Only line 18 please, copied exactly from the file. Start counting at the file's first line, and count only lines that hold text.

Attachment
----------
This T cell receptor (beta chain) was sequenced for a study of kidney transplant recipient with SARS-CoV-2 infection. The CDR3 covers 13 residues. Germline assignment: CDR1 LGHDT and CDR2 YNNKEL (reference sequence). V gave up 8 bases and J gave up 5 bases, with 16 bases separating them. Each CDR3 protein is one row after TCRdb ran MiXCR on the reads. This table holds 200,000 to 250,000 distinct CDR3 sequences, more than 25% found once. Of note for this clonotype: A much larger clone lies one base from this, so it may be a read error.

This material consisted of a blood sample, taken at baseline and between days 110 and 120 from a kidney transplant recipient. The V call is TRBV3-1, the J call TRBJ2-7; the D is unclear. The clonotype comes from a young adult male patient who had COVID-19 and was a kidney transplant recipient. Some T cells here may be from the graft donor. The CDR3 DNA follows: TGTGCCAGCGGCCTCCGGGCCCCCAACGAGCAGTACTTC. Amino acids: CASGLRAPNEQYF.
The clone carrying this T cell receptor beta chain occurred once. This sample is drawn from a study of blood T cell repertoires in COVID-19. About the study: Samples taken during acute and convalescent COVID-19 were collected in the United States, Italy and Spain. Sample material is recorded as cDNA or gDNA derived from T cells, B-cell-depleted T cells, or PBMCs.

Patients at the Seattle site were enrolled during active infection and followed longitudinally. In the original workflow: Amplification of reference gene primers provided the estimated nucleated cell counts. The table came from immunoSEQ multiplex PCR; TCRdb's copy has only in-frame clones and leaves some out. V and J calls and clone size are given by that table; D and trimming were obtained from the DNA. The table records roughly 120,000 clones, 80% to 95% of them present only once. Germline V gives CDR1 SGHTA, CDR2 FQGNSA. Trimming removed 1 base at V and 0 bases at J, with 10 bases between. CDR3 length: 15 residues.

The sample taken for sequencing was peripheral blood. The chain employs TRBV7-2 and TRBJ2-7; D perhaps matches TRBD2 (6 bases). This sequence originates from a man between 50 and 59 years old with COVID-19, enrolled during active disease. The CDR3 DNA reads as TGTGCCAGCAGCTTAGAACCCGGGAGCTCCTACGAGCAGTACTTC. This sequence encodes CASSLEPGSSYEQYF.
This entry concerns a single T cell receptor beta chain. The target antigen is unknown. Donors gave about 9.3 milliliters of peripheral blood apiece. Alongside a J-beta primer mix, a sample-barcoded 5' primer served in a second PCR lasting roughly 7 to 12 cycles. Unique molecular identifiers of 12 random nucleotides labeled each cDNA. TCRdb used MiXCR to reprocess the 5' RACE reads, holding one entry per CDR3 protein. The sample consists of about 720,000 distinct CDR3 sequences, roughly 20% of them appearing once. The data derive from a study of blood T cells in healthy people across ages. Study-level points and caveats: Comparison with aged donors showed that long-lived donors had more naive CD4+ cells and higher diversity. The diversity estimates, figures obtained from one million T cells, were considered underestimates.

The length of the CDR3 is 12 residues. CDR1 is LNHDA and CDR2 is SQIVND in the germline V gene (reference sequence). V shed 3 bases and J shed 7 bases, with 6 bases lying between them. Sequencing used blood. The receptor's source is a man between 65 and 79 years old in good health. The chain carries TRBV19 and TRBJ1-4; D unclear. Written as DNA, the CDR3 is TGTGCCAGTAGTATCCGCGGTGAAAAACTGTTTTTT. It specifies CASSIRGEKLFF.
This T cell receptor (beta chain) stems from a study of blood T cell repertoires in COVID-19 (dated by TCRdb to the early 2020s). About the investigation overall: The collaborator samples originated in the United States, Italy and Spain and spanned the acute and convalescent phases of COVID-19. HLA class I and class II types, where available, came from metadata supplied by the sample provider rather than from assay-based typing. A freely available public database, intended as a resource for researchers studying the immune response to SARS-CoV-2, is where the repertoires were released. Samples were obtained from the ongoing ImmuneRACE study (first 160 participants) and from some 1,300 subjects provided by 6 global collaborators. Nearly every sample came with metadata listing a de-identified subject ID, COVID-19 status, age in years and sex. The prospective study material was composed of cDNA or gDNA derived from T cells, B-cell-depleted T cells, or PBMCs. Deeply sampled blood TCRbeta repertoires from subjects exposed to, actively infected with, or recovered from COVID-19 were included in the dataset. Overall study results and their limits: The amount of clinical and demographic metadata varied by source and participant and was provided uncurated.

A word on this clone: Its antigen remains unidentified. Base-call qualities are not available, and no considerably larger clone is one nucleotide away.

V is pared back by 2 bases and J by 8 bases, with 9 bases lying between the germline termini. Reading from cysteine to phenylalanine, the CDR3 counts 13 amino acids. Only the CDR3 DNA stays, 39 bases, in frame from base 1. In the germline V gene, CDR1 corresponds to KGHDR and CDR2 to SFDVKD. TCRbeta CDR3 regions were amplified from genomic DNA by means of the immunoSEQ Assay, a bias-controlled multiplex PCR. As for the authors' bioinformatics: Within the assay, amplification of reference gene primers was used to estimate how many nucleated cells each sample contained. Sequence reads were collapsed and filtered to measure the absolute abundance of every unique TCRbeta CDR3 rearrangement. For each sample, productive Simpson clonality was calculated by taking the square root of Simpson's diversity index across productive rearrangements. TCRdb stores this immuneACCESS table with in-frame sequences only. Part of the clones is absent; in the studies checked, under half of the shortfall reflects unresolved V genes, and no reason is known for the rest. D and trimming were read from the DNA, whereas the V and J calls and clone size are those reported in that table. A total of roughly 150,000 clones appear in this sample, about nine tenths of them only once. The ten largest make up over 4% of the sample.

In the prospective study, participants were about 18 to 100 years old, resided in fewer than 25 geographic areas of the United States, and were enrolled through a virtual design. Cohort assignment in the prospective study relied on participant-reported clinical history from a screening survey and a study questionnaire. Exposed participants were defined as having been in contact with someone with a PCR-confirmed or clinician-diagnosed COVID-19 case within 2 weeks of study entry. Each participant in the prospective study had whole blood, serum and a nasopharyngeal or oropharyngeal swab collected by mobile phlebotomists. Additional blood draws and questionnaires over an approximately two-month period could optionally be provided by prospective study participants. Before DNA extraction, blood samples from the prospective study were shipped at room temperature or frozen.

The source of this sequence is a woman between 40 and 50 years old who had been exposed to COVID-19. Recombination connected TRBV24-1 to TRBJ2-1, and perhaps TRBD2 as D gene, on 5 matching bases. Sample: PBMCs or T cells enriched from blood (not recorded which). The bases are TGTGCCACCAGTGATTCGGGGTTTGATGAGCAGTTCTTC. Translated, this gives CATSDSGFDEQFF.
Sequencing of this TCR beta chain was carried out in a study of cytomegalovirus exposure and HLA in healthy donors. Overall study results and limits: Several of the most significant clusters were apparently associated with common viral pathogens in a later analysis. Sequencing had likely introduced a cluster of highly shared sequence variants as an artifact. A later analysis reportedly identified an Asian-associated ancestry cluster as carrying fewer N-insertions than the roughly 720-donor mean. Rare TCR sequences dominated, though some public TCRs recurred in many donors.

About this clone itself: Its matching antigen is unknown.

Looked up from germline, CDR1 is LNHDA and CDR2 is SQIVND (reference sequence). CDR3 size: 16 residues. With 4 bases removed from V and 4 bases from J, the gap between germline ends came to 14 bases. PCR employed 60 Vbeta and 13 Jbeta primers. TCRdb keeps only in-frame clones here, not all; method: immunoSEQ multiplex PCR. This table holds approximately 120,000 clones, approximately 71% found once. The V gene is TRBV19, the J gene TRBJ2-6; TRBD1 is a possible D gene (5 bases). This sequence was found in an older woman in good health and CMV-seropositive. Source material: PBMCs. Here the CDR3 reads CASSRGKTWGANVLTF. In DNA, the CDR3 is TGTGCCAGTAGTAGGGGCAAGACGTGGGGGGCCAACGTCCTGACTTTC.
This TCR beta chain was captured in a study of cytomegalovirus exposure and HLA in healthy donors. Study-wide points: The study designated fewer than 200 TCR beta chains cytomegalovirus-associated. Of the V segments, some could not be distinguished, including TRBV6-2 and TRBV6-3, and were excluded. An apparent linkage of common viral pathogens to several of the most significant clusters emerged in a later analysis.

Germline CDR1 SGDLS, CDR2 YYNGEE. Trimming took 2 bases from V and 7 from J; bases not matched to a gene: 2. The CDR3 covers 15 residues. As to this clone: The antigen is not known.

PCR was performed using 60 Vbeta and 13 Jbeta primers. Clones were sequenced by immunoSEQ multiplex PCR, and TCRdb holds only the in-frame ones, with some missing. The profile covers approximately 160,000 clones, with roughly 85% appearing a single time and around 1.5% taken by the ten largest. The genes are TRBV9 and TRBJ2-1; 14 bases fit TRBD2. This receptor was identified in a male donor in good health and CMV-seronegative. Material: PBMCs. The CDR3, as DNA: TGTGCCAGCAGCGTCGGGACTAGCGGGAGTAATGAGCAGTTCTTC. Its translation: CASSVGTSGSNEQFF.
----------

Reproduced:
PCR was performed using 60 Vbeta and 13 Jbeta primers. Clones were sequenced by immunoSEQ multiplex PCR, and TCRdb holds only the in-frame ones, with some missing. The profile covers approximately 160,000 clones, with roughly 85% appearing a single time and around 1.5% taken by the ten largest. The genes are TRBV9 and TRBJ2-1; 14 bases fit TRBD2. This receptor was identified in a male donor in good health and CMV-seronegative. Material: PBMCs. The CDR3, as DNA: TGTGCCAGCAGCGTCGGGACTAGCGGGAGTAATGAGCAGTTCTTC. Its translation: CASSVGTSGSNEQFF.